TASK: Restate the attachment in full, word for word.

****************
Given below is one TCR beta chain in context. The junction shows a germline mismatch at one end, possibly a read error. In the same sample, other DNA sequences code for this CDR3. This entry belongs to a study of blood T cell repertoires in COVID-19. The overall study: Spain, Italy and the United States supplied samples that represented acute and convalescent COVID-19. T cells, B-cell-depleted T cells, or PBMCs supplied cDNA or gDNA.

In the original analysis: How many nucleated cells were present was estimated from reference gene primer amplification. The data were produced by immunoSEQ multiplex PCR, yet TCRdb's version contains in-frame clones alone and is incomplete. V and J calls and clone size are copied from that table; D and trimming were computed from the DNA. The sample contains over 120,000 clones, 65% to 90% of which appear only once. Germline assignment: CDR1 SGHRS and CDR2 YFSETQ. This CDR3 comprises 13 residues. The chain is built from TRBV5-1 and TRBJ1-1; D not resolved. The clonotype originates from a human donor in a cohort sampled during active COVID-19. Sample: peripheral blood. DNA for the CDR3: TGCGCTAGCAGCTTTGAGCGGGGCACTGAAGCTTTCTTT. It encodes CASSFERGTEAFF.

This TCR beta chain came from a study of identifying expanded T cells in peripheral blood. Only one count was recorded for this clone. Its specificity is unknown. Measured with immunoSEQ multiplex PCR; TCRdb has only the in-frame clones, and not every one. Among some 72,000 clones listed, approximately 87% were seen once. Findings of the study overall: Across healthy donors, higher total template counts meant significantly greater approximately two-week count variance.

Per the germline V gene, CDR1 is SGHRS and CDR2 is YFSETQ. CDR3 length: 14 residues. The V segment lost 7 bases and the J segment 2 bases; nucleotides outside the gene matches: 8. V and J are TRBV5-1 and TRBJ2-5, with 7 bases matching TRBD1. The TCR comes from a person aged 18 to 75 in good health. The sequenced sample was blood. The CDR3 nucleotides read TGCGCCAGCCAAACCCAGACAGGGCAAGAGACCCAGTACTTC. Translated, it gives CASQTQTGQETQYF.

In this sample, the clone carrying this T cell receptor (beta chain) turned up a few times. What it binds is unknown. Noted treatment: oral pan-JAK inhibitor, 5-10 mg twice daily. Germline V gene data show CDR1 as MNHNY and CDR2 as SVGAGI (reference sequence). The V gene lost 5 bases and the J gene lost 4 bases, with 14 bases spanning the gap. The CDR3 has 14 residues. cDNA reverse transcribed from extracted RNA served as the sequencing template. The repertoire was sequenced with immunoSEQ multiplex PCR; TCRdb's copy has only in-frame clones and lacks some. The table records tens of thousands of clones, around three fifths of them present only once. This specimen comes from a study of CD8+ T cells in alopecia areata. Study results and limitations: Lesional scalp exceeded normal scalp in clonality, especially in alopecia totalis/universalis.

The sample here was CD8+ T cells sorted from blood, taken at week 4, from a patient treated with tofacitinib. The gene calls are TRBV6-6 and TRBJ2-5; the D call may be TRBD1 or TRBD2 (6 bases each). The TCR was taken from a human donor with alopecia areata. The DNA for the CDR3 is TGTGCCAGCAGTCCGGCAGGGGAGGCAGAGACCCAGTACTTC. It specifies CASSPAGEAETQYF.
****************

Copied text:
Given below is one TCR beta chain in context. The junction shows a germline mismatch at one end, possibly a read error. In the same sample, other DNA sequences code for this CDR3. This entry belongs to a study of blood T cell repertoires in COVID-19. The overall study: Spain, Italy and the United States supplied samples that represented acute and convalescent COVID-19. T cells, B-cell-depleted T cells, or PBMCs supplied cDNA or gDNA.

In the original analysis: How many nucleated cells were present was estimated from reference gene primer amplification. The data were produced by immunoSEQ multiplex PCR, yet TCRdb's version contains in-frame clones alone and is incomplete. V and J calls and clone size are copied from that table; D and trimming were computed from the DNA. The sample contains over 120,000 clones, 65% to 90% of which appear only once. Germline assignment: CDR1 SGHRS and CDR2 YFSETQ. This CDR3 comprises 13 residues. The chain is built from TRBV5-1 and TRBJ1-1; D not resolved. The clonotype originates from a human donor in a cohort sampled during active COVID-19. Sample: peripheral blood. DNA for the CDR3: TGCGCTAGCAGCTTTGAGCGGGGCACTGAAGCTTTCTTT. It encodes CASSFERGTEAFF.

This TCR beta chain came from a study of identifying expanded T cells in peripheral blood. Only one count was recorded for this clone. Its specificity is unknown. Measured with immunoSEQ multiplex PCR; TCRdb has only the in-frame clones, and not every one. Among some 72,000 clones listed, approximately 87% were seen once. Findings of the study overall: Across healthy donors, higher total template counts meant significantly greater approximately two-week count variance.

Per the germline V gene, CDR1 is SGHRS and CDR2 is YFSETQ. CDR3 length: 14 residues. The V segment lost 7 bases and the J segment 2 bases; nucleotides outside the gene matches: 8. V and J are TRBV5-1 and TRBJ2-5, with 7 bases matching TRBD1. The TCR comes from a person aged 18 to 75 in good health. The sequenced sample was blood. The CDR3 nucleotides read TGCGCCAGCCAAACCCAGACAGGGCAAGAGACCCAGTACTTC. Translated, it gives CASQTQTGQETQYF.

In this sample, the clone carrying this T cell receptor (beta chain) turned up a few times. What it binds is unknown. Noted treatment: oral pan-JAK inhibitor, 5-10 mg twice daily. Germline V gene data show CDR1 as MNHNY and CDR2 as SVGAGI (reference sequence). The V gene lost 5 bases and the J gene lost 4 bases, with 14 bases spanning the gap. The CDR3 has 14 residues. cDNA reverse transcribed from extracted RNA served as the sequencing template. The repertoire was sequenced with immunoSEQ multiplex PCR; TCRdb's copy has only in-frame clones and lacks some. The table records tens of thousands of clones, around three fifths of them present only once. This specimen comes from a study of CD8+ T cells in alopecia areata. Study results and limitations: Lesional scalp exceeded normal scalp in clonality, especially in alopecia totalis/universalis.

The sample here was CD8+ T cells sorted from blood, taken at week 4, from a patient treated with tofacitinib. The gene calls are TRBV6-6 and TRBJ2-5; the D call may be TRBD1 or TRBD2 (6 bases each). The TCR was taken from a human donor with alopecia areata. The DNA for the CDR3 is TGTGCCAGCAGTCCGGCAGGGGAGGCAGAGACCCAGTACTTC. It specifies CASSPAGEAETQYF.